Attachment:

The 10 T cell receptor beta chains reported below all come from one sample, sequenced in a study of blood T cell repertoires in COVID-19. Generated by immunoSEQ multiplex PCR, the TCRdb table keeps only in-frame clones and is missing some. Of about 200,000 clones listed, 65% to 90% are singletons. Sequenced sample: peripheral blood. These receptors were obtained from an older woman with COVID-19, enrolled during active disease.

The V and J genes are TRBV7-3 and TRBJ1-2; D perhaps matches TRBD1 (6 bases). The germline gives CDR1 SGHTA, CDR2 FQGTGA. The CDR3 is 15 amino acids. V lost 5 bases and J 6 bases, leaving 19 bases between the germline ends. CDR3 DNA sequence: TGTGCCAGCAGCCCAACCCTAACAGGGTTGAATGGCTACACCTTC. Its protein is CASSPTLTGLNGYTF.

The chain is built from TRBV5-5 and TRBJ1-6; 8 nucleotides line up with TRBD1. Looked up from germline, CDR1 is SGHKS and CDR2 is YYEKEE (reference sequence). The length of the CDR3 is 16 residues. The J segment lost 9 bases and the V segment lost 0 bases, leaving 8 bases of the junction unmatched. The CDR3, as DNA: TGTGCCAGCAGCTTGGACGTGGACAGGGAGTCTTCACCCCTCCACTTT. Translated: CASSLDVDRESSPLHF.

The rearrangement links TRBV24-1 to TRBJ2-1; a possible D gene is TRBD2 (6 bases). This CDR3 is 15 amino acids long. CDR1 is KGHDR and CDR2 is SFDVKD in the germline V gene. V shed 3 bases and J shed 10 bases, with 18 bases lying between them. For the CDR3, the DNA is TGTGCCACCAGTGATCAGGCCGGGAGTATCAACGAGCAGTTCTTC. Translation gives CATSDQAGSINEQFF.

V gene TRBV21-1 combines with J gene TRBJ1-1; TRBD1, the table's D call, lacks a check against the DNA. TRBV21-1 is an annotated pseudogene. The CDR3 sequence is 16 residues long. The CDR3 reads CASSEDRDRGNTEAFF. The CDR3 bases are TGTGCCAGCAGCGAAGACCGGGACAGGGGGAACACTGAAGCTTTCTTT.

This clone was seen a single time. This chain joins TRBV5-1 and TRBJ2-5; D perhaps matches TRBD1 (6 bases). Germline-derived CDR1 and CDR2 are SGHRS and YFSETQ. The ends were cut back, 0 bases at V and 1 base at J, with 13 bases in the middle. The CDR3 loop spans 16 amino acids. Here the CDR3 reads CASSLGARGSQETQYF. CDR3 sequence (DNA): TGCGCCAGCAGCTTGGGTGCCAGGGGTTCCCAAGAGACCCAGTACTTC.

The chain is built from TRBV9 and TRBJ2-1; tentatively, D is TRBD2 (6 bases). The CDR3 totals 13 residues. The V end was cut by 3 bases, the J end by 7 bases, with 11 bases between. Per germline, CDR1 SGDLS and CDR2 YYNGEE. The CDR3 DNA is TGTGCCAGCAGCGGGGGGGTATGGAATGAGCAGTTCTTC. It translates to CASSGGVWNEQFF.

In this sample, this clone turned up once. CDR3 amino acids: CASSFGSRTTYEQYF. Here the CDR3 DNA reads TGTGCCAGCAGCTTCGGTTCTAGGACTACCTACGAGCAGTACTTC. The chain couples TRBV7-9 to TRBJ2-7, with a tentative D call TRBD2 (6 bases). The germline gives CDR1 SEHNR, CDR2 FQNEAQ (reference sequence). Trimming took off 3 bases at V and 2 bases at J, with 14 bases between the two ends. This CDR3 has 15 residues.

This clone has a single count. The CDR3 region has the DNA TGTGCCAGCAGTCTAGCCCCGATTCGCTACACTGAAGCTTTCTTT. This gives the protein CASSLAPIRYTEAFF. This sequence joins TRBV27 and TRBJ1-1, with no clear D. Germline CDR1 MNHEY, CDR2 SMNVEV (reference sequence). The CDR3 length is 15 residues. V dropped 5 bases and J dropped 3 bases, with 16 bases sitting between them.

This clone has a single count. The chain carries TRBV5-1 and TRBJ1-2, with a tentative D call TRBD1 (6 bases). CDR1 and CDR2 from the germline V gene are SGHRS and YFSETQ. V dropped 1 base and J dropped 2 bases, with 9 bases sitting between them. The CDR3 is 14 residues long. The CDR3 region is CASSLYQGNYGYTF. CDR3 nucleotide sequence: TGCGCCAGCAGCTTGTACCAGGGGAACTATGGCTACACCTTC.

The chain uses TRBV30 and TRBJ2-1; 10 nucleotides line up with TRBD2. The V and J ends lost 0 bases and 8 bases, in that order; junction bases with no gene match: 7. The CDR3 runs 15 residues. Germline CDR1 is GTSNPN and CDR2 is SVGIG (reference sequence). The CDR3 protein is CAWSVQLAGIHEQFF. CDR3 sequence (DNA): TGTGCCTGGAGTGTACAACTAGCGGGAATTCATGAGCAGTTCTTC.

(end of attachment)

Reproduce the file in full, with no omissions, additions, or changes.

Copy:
The 10 T cell receptor beta chains reported below all come from one sample, sequenced in a study of blood T cell repertoires in COVID-19. Generated by immunoSEQ multiplex PCR, the TCRdb table keeps only in-frame clones and is missing some. Of about 200,000 clones listed, 65% to 90% are singletons. Sequenced sample: peripheral blood. These receptors were obtained from an older woman with COVID-19, enrolled during active disease.

The V and J genes are TRBV7-3 and TRBJ1-2; D perhaps matches TRBD1 (6 bases). The germline gives CDR1 SGHTA, CDR2 FQGTGA. The CDR3 is 15 amino acids. V lost 5 bases and J 6 bases, leaving 19 bases between the germline ends. CDR3 DNA sequence: TGTGCCAGCAGCCCAACCCTAACAGGGTTGAATGGCTACACCTTC. Its protein is CASSPTLTGLNGYTF.

The chain is built from TRBV5-5 and TRBJ1-6; 8 nucleotides line up with TRBD1. Looked up from germline, CDR1 is SGHKS and CDR2 is YYEKEE (reference sequence). The length of the CDR3 is 16 residues. The J segment lost 9 bases and the V segment lost 0 bases, leaving 8 bases of the junction unmatched. The CDR3, as DNA: TGTGCCAGCAGCTTGGACGTGGACAGGGAGTCTTCACCCCTCCACTTT. Translated: CASSLDVDRESSPLHF.

The rearrangement links TRBV24-1 to TRBJ2-1; a possible D gene is TRBD2 (6 bases). This CDR3 is 15 amino acids long. CDR1 is KGHDR and CDR2 is SFDVKD in the germline V gene. V shed 3 bases and J shed 10 bases, with 18 bases lying between them. For the CDR3, the DNA is TGTGCCACCAGTGATCAGGCCGGGAGTATCAACGAGCAGTTCTTC. Translation gives CATSDQAGSINEQFF.

V gene TRBV21-1 combines with J gene TRBJ1-1; TRBD1, the table's D call, lacks a check against the DNA. TRBV21-1 is an annotated pseudogene. The CDR3 sequence is 16 residues long. The CDR3 reads CASSEDRDRGNTEAFF. The CDR3 bases are TGTGCCAGCAGCGAAGACCGGGACAGGGGGAACACTGAAGCTTTCTTT.

This clone was seen a single time. This chain joins TRBV5-1 and TRBJ2-5; D perhaps matches TRBD1 (6 bases). Germline-derived CDR1 and CDR2 are SGHRS and YFSETQ. The ends were cut back, 0 bases at V and 1 base at J, with 13 bases in the middle. The CDR3 loop spans 16 amino acids. Here the CDR3 reads CASSLGARGSQETQYF. CDR3 sequence (DNA): TGCGCCAGCAGCTTGGGTGCCAGGGGTTCCCAAGAGACCCAGTACTTC.

The chain is built from TRBV9 and TRBJ2-1; tentatively, D is TRBD2 (6 bases). The CDR3 totals 13 residues. The V end was cut by 3 bases, the J end by 7 bases, with 11 bases between. Per germline, CDR1 SGDLS and CDR2 YYNGEE. The CDR3 DNA is TGTGCCAGCAGCGGGGGGGTATGGAATGAGCAGTTCTTC. It translates to CASSGGVWNEQFF.

In this sample, this clone turned up once. CDR3 amino acids: CASSFGSRTTYEQYF. Here the CDR3 DNA reads TGTGCCAGCAGCTTCGGTTCTAGGACTACCTACGAGCAGTACTTC. The chain couples TRBV7-9 to TRBJ2-7, with a tentative D call TRBD2 (6 bases). The germline gives CDR1 SEHNR, CDR2 FQNEAQ (reference sequence). Trimming took off 3 bases at V and 2 bases at J, with 14 bases between the two ends. This CDR3 has 15 residues.

This clone has a single count. The CDR3 region has the DNA TGTGCCAGCAGTCTAGCCCCGATTCGCTACACTGAAGCTTTCTTT. This gives the protein CASSLAPIRYTEAFF. This sequence joins TRBV27 and TRBJ1-1, with no clear D. Germline CDR1 MNHEY, CDR2 SMNVEV (reference sequence). The CDR3 length is 15 residues. V dropped 5 bases and J dropped 3 bases, with 16 bases sitting between them.

This clone has a single count. The chain carries TRBV5-1 and TRBJ1-2, with a tentative D call TRBD1 (6 bases). CDR1 and CDR2 from the germline V gene are SGHRS and YFSETQ. V dropped 1 base and J dropped 2 bases, with 9 bases sitting between them. The CDR3 is 14 residues long. The CDR3 region is CASSLYQGNYGYTF. CDR3 nucleotide sequence: TGCGCCAGCAGCTTGTACCAGGGGAACTATGGCTACACCTTC.

The chain uses TRBV30 and TRBJ2-1; 10 nucleotides line up with TRBD2. The V and J ends lost 0 bases and 8 bases, in that order; junction bases with no gene match: 7. The CDR3 runs 15 residues. Germline CDR1 is GTSNPN and CDR2 is SVGIG (reference sequence). The CDR3 protein is CAWSVQLAGIHEQFF. CDR3 sequence (DNA): TGTGCCTGGAGTGTACAACTAGCGGGAATTCATGAGCAGTTCTTC.